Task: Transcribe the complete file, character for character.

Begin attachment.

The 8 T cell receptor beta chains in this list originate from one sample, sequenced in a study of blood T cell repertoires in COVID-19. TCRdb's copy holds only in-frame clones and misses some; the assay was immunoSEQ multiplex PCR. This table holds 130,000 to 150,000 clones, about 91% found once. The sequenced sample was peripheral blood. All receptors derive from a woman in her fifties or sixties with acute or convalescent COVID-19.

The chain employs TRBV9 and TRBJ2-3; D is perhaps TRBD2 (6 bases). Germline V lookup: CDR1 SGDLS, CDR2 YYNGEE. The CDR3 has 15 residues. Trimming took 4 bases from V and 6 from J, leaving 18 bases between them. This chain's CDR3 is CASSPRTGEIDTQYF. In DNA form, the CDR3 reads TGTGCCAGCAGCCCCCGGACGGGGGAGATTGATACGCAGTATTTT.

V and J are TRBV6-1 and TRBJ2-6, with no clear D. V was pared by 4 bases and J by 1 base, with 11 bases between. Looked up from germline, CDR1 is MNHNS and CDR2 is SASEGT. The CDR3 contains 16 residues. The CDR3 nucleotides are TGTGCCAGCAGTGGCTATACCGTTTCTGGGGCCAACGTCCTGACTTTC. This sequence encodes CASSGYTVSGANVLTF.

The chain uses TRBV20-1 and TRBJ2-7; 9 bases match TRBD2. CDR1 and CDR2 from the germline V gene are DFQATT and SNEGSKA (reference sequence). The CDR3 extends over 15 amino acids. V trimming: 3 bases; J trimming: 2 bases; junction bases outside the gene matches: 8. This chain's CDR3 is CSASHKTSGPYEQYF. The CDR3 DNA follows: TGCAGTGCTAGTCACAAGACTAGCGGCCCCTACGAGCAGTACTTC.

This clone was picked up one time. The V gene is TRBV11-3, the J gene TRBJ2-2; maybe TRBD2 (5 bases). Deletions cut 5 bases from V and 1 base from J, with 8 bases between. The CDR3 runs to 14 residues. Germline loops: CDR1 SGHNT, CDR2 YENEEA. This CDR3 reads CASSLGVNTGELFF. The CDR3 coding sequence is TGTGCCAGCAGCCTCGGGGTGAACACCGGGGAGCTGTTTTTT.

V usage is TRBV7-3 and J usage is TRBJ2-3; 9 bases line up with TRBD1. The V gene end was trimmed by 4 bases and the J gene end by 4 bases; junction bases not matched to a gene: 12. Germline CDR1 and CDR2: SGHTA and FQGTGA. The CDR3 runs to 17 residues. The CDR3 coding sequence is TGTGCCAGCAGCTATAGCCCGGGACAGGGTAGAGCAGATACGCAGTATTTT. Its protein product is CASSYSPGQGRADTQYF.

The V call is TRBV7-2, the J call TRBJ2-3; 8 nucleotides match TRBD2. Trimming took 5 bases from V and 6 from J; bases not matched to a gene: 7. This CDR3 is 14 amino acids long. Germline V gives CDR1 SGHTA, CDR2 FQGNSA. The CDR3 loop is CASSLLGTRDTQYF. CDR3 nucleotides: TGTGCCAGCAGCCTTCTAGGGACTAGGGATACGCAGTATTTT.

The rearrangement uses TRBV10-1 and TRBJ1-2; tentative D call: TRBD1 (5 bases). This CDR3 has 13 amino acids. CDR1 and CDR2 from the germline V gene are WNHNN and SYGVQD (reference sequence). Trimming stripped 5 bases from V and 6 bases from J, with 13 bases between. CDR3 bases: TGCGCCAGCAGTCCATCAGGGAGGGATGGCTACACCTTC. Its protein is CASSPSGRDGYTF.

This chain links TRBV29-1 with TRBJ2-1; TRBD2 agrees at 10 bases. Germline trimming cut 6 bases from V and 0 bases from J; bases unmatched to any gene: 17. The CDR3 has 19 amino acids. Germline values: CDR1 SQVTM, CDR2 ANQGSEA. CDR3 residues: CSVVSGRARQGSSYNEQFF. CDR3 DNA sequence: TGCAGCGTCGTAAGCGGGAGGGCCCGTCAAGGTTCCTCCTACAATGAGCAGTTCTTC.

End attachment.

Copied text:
The 8 T cell receptor beta chains in this list originate from one sample, sequenced in a study of blood T cell repertoires in COVID-19. TCRdb's copy holds only in-frame clones and misses some; the assay was immunoSEQ multiplex PCR. This table holds 130,000 to 150,000 clones, about 91% found once. The sequenced sample was peripheral blood. All receptors derive from a woman in her fifties or sixties with acute or convalescent COVID-19.

The chain employs TRBV9 and TRBJ2-3; D is perhaps TRBD2 (6 bases). Germline V lookup: CDR1 SGDLS, CDR2 YYNGEE. The CDR3 has 15 residues. Trimming took 4 bases from V and 6 from J, leaving 18 bases between them. This chain's CDR3 is CASSPRTGEIDTQYF. In DNA form, the CDR3 reads TGTGCCAGCAGCCCCCGGACGGGGGAGATTGATACGCAGTATTTT.

V and J are TRBV6-1 and TRBJ2-6, with no clear D. V was pared by 4 bases and J by 1 base, with 11 bases between. Looked up from germline, CDR1 is MNHNS and CDR2 is SASEGT. The CDR3 contains 16 residues. The CDR3 nucleotides are TGTGCCAGCAGTGGCTATACCGTTTCTGGGGCCAACGTCCTGACTTTC. This sequence encodes CASSGYTVSGANVLTF.

The chain uses TRBV20-1 and TRBJ2-7; 9 bases match TRBD2. CDR1 and CDR2 from the germline V gene are DFQATT and SNEGSKA (reference sequence). The CDR3 extends over 15 amino acids. V trimming: 3 bases; J trimming: 2 bases; junction bases outside the gene matches: 8. This chain's CDR3 is CSASHKTSGPYEQYF. The CDR3 DNA follows: TGCAGTGCTAGTCACAAGACTAGCGGCCCCTACGAGCAGTACTTC.

This clone was picked up one time. The V gene is TRBV11-3, the J gene TRBJ2-2; maybe TRBD2 (5 bases). Deletions cut 5 bases from V and 1 base from J, with 8 bases between. The CDR3 runs to 14 residues. Germline loops: CDR1 SGHNT, CDR2 YENEEA. This CDR3 reads CASSLGVNTGELFF. The CDR3 coding sequence is TGTGCCAGCAGCCTCGGGGTGAACACCGGGGAGCTGTTTTTT.

V usage is TRBV7-3 and J usage is TRBJ2-3; 9 bases line up with TRBD1. The V gene end was trimmed by 4 bases and the J gene end by 4 bases; junction bases not matched to a gene: 12. Germline CDR1 and CDR2: SGHTA and FQGTGA. The CDR3 runs to 17 residues. The CDR3 coding sequence is TGTGCCAGCAGCTATAGCCCGGGACAGGGTAGAGCAGATACGCAGTATTTT. Its protein product is CASSYSPGQGRADTQYF.

The V call is TRBV7-2, the J call TRBJ2-3; 8 nucleotides match TRBD2. Trimming took 5 bases from V and 6 from J; bases not matched to a gene: 7. This CDR3 is 14 amino acids long. Germline V gives CDR1 SGHTA, CDR2 FQGNSA. The CDR3 loop is CASSLLGTRDTQYF. CDR3 nucleotides: TGTGCCAGCAGCCTTCTAGGGACTAGGGATACGCAGTATTTT.

The rearrangement uses TRBV10-1 and TRBJ1-2; tentative D call: TRBD1 (5 bases). This CDR3 has 13 amino acids. CDR1 and CDR2 from the germline V gene are WNHNN and SYGVQD (reference sequence). Trimming stripped 5 bases from V and 6 bases from J, with 13 bases between. CDR3 bases: TGCGCCAGCAGTCCATCAGGGAGGGATGGCTACACCTTC. Its protein is CASSPSGRDGYTF.

This chain links TRBV29-1 with TRBJ2-1; TRBD2 agrees at 10 bases. Germline trimming cut 6 bases from V and 0 bases from J; bases unmatched to any gene: 17. The CDR3 has 19 amino acids. Germline values: CDR1 SQVTM, CDR2 ANQGSEA. CDR3 residues: CSVVSGRARQGSSYNEQFF. CDR3 DNA sequence: TGCAGCGTCGTAAGCGGGAGGGCCCGTCAAGGTTCCTCCTACAATGAGCAGTTCTTC.